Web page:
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Mesilat Yesharim Home

» Author's Introduction
» 1-Man's Duty in the World
» 2-The Trait of Watchfulness
» 3-The Divisions of Watchfulness
» 4-Acquiring Watchfulness
» 5-Detriments of Watchfulness
» 6-The Trait of Zeal
» 7-Divisions of Zeal
» 8-Acquiring Zeal
» 9-Detriments of Zeal
» 10-The Trait of Cleanliness
» 11-Particulars of Cleanliness
» 12-Acquiring Cleanliness
» 13-The Trait of Separation
» 14-The Divisions of Separation
» 15-Acquiring Separation
» 16-The Trait of Purity
» 17-Acquiring Purity
» 18-The Trait of Piety
» 19-Divisions of Piety
» 20-Weighing of Piety
» 21-Acquiring Piety
» 22-The Trait of Humility
» 23-Acquiring Humility
» 24-The Trait of Fear of Sin
» 25-Acquiring Fear of Sin
» 26-The Trait of Holiness
» Derech Etz Chaim
» Ramban's Letter

» Review Questions
» Letters of the Ramchal
» Audio Classes


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Mirrored From Dafyomireview.com

** Path of the Just/Mesilat Yesharim **
by Rabbi Moshe Chaim Luzzato zt'l
with select commentaries

The Mesilat Yesharim by Master Kabalist Rabbi Moshe Chaim Luzzato (1707-1746) is probably the most popular mussar (ethics) work in Jewish literature.

Rabbi Eliyahu of Vilna (1720–1797), one of the most authoritative Torah sages of the modern era as well as a great Kabalist himself, said after reading the Mesilat Yesharim, that were Rabbi Luzzato still alive, he would have walked by foot from Vilna to Italy to learn from him. He stated that having read the work, the first ten chapters contained not a superfluous word.

Rabbi Luzzato himself writes in his book Adir B'Marom: "I will keep my words few, otherwise the burden will be heavy on the writer and on the reader. Just, that you should not read over the words as one who treads a clear path, but rather that you think and contemplate very deeply after each and every step for only then will you succeed. And it is enough for this point..."

Rabbi Shlomo Wolbe zt'l, one the last of the great mussar personalities wrote:
"It is incumbent on a person to review constantly the book Mesilas Yesharim. (Rav Chaim Volozhiner zt'l said to his chief disciple R.Zundel Salanter that he should take the Mesilas Yesharim as his road map for life.)

At first the book may seem simple but really the more a person matures and grows in understanding, the more he will see wonders in depth and breadth in the Mesilas Yesharim Rabbi Yerucham zt'l was accustomed to say that the Mesilas Yesharim is the summation of all the kaballa books of the Ramchal and is therefore also the preparation gate to learning the inner chambers of the Torah... as one studies and reviews this book carefully, slowly slowly he will find the inner meanings in his (the Ramchal's) words - and in ourselves. (from beginning of Alei Shur vol.1 by Rabbi Shlomo Wolbe)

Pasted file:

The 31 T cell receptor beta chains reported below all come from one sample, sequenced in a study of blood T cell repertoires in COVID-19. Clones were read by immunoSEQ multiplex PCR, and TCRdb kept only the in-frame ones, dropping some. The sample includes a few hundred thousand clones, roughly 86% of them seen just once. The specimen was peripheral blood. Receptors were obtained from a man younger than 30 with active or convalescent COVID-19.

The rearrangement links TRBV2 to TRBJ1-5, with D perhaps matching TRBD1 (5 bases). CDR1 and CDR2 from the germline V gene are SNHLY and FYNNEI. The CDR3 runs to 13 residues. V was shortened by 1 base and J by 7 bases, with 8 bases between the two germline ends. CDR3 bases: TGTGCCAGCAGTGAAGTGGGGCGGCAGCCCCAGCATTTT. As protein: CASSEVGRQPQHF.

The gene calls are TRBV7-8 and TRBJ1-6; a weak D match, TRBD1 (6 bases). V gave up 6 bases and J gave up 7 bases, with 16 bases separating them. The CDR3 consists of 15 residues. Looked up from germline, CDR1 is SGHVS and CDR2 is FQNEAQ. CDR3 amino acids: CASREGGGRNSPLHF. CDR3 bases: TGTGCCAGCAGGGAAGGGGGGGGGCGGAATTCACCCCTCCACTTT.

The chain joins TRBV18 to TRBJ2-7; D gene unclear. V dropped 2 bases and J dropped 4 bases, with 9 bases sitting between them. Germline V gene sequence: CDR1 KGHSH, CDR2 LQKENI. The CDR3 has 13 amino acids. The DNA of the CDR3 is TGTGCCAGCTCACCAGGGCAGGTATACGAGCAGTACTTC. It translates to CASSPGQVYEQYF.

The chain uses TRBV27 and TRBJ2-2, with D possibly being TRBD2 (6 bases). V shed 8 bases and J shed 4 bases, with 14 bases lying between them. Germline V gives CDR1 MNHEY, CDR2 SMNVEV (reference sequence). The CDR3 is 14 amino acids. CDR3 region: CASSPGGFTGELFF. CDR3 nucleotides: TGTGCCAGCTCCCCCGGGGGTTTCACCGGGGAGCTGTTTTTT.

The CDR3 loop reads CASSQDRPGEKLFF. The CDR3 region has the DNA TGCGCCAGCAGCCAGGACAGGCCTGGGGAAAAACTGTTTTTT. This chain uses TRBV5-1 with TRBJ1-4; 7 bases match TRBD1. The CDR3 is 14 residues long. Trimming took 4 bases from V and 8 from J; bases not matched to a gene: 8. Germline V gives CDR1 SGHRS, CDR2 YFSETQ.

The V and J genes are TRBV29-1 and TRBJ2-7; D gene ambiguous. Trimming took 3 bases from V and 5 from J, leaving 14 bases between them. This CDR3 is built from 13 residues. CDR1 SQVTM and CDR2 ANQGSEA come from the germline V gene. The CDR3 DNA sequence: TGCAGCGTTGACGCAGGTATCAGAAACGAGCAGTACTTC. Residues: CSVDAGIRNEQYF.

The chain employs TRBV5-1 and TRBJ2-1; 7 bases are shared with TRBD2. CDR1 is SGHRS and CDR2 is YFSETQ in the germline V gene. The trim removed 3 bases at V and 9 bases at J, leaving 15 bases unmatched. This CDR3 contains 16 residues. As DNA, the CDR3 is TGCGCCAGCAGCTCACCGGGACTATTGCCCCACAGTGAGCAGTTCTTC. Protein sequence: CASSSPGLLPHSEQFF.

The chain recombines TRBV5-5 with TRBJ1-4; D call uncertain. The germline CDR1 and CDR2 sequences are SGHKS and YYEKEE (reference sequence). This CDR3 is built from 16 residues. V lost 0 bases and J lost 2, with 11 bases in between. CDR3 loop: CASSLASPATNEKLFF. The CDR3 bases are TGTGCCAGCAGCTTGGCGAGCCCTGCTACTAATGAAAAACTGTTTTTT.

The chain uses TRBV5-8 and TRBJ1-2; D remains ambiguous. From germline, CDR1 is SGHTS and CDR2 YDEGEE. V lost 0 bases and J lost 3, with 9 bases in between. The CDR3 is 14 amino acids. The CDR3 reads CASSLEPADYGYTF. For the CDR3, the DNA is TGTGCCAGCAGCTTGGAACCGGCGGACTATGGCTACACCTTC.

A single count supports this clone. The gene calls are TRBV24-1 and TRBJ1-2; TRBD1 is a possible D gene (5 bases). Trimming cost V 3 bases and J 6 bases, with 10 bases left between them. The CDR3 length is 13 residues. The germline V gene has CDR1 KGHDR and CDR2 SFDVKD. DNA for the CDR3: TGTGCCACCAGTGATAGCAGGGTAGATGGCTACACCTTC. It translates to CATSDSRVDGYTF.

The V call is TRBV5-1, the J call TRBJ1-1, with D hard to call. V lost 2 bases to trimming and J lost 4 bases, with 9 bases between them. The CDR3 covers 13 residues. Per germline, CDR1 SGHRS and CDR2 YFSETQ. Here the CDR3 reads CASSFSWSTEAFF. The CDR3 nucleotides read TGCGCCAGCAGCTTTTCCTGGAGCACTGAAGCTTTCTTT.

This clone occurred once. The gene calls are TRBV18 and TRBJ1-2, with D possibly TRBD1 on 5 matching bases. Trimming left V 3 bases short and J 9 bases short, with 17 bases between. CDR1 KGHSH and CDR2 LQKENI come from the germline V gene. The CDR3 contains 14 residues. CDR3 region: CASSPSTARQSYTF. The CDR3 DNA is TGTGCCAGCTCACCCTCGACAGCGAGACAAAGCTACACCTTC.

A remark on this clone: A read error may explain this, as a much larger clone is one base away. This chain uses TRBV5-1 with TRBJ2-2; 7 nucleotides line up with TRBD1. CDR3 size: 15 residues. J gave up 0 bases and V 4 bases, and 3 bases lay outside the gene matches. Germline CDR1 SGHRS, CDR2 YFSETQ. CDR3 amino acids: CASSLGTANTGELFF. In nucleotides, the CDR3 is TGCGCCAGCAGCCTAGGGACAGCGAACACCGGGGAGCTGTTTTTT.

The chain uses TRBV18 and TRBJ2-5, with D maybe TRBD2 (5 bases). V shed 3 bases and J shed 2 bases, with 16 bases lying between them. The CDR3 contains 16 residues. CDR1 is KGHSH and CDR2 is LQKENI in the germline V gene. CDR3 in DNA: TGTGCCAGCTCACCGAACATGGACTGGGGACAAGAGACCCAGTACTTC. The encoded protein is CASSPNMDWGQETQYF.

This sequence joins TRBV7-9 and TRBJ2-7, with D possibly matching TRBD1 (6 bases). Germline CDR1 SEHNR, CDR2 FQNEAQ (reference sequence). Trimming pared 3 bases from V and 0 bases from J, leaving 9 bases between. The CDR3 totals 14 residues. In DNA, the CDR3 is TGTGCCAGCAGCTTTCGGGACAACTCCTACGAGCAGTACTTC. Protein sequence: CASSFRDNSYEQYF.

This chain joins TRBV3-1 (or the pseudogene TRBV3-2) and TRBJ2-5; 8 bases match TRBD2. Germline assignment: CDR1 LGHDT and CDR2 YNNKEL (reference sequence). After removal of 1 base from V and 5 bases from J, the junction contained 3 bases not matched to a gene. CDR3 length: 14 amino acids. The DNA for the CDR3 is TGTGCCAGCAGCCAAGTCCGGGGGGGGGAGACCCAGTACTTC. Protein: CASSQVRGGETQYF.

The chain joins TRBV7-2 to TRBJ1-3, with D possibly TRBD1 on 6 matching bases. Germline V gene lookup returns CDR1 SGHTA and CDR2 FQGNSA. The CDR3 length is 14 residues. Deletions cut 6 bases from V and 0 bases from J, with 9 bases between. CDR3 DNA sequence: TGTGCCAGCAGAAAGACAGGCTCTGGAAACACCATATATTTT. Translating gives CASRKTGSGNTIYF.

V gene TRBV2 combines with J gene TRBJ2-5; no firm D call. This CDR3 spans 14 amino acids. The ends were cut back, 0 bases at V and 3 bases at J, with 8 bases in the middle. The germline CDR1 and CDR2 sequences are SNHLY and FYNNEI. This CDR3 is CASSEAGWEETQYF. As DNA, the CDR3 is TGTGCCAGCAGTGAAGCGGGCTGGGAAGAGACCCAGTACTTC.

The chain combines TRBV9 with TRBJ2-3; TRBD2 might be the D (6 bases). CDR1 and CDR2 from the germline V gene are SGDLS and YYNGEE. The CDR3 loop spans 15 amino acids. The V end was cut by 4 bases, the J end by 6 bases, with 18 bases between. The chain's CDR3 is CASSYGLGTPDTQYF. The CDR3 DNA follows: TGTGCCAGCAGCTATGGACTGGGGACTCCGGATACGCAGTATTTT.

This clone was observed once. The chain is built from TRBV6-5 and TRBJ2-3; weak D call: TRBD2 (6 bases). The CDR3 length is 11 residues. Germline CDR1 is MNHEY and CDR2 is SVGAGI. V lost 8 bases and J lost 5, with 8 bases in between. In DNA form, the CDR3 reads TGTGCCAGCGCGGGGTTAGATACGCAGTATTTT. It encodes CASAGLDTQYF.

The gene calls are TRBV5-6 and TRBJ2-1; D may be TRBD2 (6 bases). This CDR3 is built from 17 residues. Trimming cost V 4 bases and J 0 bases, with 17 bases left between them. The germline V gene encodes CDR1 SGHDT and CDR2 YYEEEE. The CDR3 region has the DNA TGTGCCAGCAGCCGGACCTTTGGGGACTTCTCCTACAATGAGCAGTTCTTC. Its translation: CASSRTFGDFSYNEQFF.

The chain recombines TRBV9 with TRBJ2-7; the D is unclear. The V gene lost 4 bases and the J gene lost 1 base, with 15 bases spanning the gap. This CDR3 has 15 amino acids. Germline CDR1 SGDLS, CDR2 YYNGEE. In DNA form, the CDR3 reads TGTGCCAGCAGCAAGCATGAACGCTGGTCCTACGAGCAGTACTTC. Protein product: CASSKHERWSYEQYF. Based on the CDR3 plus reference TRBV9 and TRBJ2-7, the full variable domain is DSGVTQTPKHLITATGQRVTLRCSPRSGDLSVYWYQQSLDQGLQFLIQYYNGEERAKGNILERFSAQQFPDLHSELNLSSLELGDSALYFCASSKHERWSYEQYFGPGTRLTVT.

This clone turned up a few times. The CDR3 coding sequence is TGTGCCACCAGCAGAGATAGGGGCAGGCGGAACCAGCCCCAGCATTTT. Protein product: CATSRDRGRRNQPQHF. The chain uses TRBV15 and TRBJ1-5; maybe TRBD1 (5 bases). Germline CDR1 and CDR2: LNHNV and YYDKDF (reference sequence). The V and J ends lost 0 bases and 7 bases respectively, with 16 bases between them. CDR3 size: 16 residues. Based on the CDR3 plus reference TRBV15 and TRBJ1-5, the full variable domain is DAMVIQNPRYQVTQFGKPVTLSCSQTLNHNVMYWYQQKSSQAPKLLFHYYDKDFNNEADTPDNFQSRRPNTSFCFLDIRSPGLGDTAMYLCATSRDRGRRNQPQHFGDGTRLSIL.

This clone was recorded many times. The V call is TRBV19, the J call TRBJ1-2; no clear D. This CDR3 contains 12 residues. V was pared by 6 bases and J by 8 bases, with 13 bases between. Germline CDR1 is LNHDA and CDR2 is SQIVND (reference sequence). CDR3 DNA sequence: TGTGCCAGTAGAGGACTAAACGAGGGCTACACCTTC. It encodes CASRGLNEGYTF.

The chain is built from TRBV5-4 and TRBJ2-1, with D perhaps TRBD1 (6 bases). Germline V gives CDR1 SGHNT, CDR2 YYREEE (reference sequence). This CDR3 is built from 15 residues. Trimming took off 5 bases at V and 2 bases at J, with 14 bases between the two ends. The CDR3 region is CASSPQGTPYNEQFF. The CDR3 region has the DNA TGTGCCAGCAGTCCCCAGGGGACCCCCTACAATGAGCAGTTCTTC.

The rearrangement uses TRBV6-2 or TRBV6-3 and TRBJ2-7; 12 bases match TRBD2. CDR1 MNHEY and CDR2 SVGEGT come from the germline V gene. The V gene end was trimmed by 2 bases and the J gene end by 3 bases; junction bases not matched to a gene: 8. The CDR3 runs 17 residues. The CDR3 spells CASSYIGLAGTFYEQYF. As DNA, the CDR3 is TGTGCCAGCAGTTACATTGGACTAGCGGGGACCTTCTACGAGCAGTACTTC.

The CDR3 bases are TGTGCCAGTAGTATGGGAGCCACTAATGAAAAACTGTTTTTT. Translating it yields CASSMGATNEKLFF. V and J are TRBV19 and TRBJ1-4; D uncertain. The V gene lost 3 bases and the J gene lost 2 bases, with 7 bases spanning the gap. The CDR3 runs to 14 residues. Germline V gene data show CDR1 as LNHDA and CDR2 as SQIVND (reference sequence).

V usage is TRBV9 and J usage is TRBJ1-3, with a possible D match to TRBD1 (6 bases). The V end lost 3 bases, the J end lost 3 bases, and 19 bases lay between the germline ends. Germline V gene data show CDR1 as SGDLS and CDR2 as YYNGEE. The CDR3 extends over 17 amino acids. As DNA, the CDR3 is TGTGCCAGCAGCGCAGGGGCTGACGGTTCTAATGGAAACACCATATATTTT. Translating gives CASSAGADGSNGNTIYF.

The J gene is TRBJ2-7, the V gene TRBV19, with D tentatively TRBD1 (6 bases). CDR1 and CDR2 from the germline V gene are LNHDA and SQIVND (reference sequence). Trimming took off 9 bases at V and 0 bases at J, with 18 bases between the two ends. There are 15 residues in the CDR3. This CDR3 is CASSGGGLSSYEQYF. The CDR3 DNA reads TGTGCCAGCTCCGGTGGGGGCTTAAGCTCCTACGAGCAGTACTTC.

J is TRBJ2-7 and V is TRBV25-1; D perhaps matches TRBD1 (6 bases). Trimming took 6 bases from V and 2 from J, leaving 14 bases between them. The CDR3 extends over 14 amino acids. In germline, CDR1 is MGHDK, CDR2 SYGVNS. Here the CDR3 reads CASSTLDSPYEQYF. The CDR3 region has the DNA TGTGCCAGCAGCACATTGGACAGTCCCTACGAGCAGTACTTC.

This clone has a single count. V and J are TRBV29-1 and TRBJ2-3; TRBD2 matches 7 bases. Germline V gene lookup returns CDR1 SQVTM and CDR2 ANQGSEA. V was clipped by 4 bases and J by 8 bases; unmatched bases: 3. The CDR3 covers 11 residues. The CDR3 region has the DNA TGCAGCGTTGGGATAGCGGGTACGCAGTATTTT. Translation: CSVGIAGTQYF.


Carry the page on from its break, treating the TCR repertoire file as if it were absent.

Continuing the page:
Rabbi Yaakov Hillel, a famous contemporary kabalist wrote:
Those who delve deeply and proficiently in the works of the Ramchal know that his primary aspiration in his books was to clarify the details of the secrets of Atzilut written in the esoteric, spiritual language of the writings of the Arizal and enclothe them into simple terms of our world... Indeed his first books appear similar in character to the works of the Arizal but his later books were composed in simple language appearing like familiar, revealed matters. But in truth, their foundations draw from the loftiest holy mountains... One can trace virtually all of his words, in minutest detail, to faithful sources in the writings of the Arizal and the holy Zohar. This is the novelty in his writings. It is all laid on the foundations of the ancients. But in his brilliance he concealed and disguised his words in language that appears simple. This is so for his works in Kabala and all the more so for Derech H-ashem, and especially his wondrous book Mesilat Yesharim... It is all built on the foundations of the Torah of Sod (Kabala).
The following is a translation with select commentaries of the Mesilas Yesharim. In preparing this, I consulted with the old shechem.org translation and also the Ofeq Institute and Feldheim versions. I also added excerpts from various commentaries to aid a bit in proper understanding of the extremely concise language. It is proper to study the book slowly and in its entirety, for it is a most difficult and central topic as Rabbi Dessler writes (Michtav M'Eliyahu 1:77):
There are many branches of wisdom in the world. But what is the broadest and deepest one which requires the most explanation due to its vast depth and extreme subtlety and great proneness to error? Which wisdom towers above all other wisdoms to such a colossal extent that it alone is worthy of being called "wisdom"?

We should ask the wisest of all men, but scripture already told us: "Hen fear of G-d - this is wisdom" (i.e. it alone is worthy of being called wisdom Shab.31b). Unfortunately, we may learn from here the degree of our foolishness, for indeed we don't even realize at all that it is a wisdom! And we cannot even grasp why it is the greatest wisdom. We lack even a tiny glimpse of the complexity of this exceedingly vast and deep wisdom.... Furthermore this clarity needs to be specifically in our hearts, not just intellectually. Recognition of the heart is extremely difficult (for it only comes after deep perception and clarity)...
Rabbi Yosef Sebag studied in various yeshivas under great Torah scholars such as Rabbi Dov Shwartzman zt'l (~2 years), Rabbi Nachman Bulman zt'l, Rabbi Nissan Kaplan (~5 years). He also completed a degree in physics at the University of Massachusetts, Amherst and was a research associate in nuclear physics for some time before heading off to yeshiva. He also translated the Chovot Halevavot available at www.dafyomireview.com/384

Approbation Letters

Rabbi Yitzchak Breitowitz
Rabbi Zev Leff